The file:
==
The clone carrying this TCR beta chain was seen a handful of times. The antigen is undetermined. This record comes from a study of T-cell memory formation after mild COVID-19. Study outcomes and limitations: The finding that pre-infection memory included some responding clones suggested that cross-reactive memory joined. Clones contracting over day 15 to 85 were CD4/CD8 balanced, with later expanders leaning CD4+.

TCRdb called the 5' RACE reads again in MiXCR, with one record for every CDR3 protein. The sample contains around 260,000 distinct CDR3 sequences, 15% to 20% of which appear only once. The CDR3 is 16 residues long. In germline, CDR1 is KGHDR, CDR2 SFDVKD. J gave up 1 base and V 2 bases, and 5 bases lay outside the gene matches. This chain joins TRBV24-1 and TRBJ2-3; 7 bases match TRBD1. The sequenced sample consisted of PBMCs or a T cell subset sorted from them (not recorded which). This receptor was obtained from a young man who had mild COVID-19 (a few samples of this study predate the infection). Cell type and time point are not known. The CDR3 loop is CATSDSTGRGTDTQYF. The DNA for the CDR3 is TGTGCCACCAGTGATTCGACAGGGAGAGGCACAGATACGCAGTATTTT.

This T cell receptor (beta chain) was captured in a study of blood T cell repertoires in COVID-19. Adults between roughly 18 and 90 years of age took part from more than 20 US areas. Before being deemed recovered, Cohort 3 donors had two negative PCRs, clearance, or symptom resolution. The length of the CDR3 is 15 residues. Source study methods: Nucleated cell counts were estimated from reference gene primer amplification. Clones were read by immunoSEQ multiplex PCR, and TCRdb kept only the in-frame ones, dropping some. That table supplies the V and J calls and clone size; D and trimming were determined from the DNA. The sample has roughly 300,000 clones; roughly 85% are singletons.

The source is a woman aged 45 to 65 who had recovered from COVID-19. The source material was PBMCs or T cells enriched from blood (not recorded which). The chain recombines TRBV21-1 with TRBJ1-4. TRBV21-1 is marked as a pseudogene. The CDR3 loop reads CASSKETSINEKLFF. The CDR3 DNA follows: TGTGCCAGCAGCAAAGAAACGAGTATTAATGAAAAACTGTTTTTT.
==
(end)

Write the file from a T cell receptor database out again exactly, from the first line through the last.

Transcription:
The clone carrying this TCR beta chain was seen a handful of times. The antigen is undetermined. This record comes from a study of T-cell memory formation after mild COVID-19. Study outcomes and limitations: The finding that pre-infection memory included some responding clones suggested that cross-reactive memory joined. Clones contracting over day 15 to 85 were CD4/CD8 balanced, with later expanders leaning CD4+.

TCRdb called the 5' RACE reads again in MiXCR, with one record for every CDR3 protein. The sample contains around 260,000 distinct CDR3 sequences, 15% to 20% of which appear only once. The CDR3 is 16 residues long. In germline, CDR1 is KGHDR, CDR2 SFDVKD. J gave up 1 base and V 2 bases, and 5 bases lay outside the gene matches. This chain joins TRBV24-1 and TRBJ2-3; 7 bases match TRBD1. The sequenced sample consisted of PBMCs or a T cell subset sorted from them (not recorded which). This receptor was obtained from a young man who had mild COVID-19 (a few samples of this study predate the infection). Cell type and time point are not known. The CDR3 loop is CATSDSTGRGTDTQYF. The DNA for the CDR3 is TGTGCCACCAGTGATTCGACAGGGAGAGGCACAGATACGCAGTATTTT.

This T cell receptor (beta chain) was captured in a study of blood T cell repertoires in COVID-19. Adults between roughly 18 and 90 years of age took part from more than 20 US areas. Before being deemed recovered, Cohort 3 donors had two negative PCRs, clearance, or symptom resolution. The length of the CDR3 is 15 residues. Source study methods: Nucleated cell counts were estimated from reference gene primer amplification. Clones were read by immunoSEQ multiplex PCR, and TCRdb kept only the in-frame ones, dropping some. That table supplies the V and J calls and clone size; D and trimming were determined from the DNA. The sample has roughly 300,000 clones; roughly 85% are singletons.

The source is a woman aged 45 to 65 who had recovered from COVID-19. The source material was PBMCs or T cells enriched from blood (not recorded which). The chain recombines TRBV21-1 with TRBJ1-4. TRBV21-1 is marked as a pseudogene. The CDR3 loop reads CASSKETSINEKLFF. The CDR3 DNA follows: TGTGCCAGCAGCAAAGAAACGAGTATTAATGAAAAACTGTTTTTT.